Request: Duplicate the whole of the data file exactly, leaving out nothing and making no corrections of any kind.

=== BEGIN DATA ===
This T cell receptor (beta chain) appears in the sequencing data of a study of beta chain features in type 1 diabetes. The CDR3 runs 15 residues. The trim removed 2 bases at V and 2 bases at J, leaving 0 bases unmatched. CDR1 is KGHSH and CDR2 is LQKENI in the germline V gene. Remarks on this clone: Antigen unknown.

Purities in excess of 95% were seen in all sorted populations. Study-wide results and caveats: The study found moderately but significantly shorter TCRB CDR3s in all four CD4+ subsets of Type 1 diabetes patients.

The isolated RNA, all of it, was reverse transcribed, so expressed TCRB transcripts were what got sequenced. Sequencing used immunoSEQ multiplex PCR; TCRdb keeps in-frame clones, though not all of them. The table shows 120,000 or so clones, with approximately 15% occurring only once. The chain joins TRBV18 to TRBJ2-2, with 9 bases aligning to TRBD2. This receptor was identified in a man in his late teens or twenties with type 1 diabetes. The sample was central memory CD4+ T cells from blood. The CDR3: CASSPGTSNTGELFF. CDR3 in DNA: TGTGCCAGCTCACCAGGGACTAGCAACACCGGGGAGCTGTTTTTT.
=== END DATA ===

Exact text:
This T cell receptor (beta chain) appears in the sequencing data of a study of beta chain features in type 1 diabetes. The CDR3 runs 15 residues. The trim removed 2 bases at V and 2 bases at J, leaving 0 bases unmatched. CDR1 is KGHSH and CDR2 is LQKENI in the germline V gene. Remarks on this clone: Antigen unknown.

Purities in excess of 95% were seen in all sorted populations. Study-wide results and caveats: The study found moderately but significantly shorter TCRB CDR3s in all four CD4+ subsets of Type 1 diabetes patients.

The isolated RNA, all of it, was reverse transcribed, so expressed TCRB transcripts were what got sequenced. Sequencing used immunoSEQ multiplex PCR; TCRdb keeps in-frame clones, though not all of them. The table shows 120,000 or so clones, with approximately 15% occurring only once. The chain joins TRBV18 to TRBJ2-2, with 9 bases aligning to TRBD2. This receptor was identified in a man in his late teens or twenties with type 1 diabetes. The sample was central memory CD4+ T cells from blood. The CDR3: CASSPGTSNTGELFF. CDR3 in DNA: TGTGCCAGCTCACCAGGGACTAGCAACACCGGGGAGCTGTTTTTT.